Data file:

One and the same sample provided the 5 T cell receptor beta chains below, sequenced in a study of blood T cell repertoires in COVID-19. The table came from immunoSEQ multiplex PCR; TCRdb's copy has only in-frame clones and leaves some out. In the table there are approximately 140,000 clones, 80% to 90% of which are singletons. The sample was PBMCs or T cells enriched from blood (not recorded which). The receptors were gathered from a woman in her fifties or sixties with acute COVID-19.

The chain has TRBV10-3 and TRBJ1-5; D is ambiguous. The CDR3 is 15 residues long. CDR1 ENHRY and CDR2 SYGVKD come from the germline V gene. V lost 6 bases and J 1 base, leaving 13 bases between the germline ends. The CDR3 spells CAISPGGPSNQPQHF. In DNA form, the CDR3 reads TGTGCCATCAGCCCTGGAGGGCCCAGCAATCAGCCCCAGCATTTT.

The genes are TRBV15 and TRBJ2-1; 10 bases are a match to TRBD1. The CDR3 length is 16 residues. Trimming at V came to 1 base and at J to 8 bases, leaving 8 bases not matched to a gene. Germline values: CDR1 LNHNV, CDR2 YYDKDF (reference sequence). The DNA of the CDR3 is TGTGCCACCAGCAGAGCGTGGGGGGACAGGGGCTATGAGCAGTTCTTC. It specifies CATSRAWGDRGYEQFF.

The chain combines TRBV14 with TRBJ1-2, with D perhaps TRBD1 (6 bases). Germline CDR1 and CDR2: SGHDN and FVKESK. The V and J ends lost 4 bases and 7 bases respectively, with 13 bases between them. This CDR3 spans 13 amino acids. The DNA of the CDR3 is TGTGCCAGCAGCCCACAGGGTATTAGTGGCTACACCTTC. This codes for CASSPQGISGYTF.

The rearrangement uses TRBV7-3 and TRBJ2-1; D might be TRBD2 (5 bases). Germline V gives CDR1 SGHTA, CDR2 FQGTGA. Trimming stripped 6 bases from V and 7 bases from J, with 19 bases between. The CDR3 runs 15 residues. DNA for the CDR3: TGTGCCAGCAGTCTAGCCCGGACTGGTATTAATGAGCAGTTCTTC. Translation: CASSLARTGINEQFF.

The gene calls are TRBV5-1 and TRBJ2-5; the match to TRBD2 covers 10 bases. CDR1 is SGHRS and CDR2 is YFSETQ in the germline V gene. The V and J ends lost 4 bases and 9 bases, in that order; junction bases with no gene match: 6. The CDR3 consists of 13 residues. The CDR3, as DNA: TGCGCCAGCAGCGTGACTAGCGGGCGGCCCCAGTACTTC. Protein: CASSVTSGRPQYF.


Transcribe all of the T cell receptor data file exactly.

One and the same sample provided the 5 T cell receptor beta chains below, sequenced in a study of blood T cell repertoires in COVID-19. The table came from immunoSEQ multiplex PCR; TCRdb's copy has only in-frame clones and leaves some out. In the table there are approximately 140,000 clones, 80% to 90% of which are singletons. The sample was PBMCs or T cells enriched from blood (not recorded which). The receptors were gathered from a woman in her fifties or sixties with acute COVID-19.

The chain has TRBV10-3 and TRBJ1-5; D is ambiguous. The CDR3 is 15 residues long. CDR1 ENHRY and CDR2 SYGVKD come from the germline V gene. V lost 6 bases and J 1 base, leaving 13 bases between the germline ends. The CDR3 spells CAISPGGPSNQPQHF. In DNA form, the CDR3 reads TGTGCCATCAGCCCTGGAGGGCCCAGCAATCAGCCCCAGCATTTT.

The genes are TRBV15 and TRBJ2-1; 10 bases are a match to TRBD1. The CDR3 length is 16 residues. Trimming at V came to 1 base and at J to 8 bases, leaving 8 bases not matched to a gene. Germline values: CDR1 LNHNV, CDR2 YYDKDF (reference sequence). The DNA of the CDR3 is TGTGCCACCAGCAGAGCGTGGGGGGACAGGGGCTATGAGCAGTTCTTC. It specifies CATSRAWGDRGYEQFF.

The chain combines TRBV14 with TRBJ1-2, with D perhaps TRBD1 (6 bases). Germline CDR1 and CDR2: SGHDN and FVKESK. The V and J ends lost 4 bases and 7 bases respectively, with 13 bases between them. This CDR3 spans 13 amino acids. The DNA of the CDR3 is TGTGCCAGCAGCCCACAGGGTATTAGTGGCTACACCTTC. This codes for CASSPQGISGYTF.

The rearrangement uses TRBV7-3 and TRBJ2-1; D might be TRBD2 (5 bases). Germline V gives CDR1 SGHTA, CDR2 FQGTGA. Trimming stripped 6 bases from V and 7 bases from J, with 19 bases between. The CDR3 runs 15 residues. DNA for the CDR3: TGTGCCAGCAGTCTAGCCCGGACTGGTATTAATGAGCAGTTCTTC. Translation: CASSLARTGINEQFF.

The gene calls are TRBV5-1 and TRBJ2-5; the match to TRBD2 covers 10 bases. CDR1 is SGHRS and CDR2 is YFSETQ in the germline V gene. The V and J ends lost 4 bases and 9 bases, in that order; junction bases with no gene match: 6. The CDR3 consists of 13 residues. The CDR3, as DNA: TGCGCCAGCAGCGTGACTAGCGGGCGGCCCCAGTACTTC. Protein: CASSVTSGRPQYF.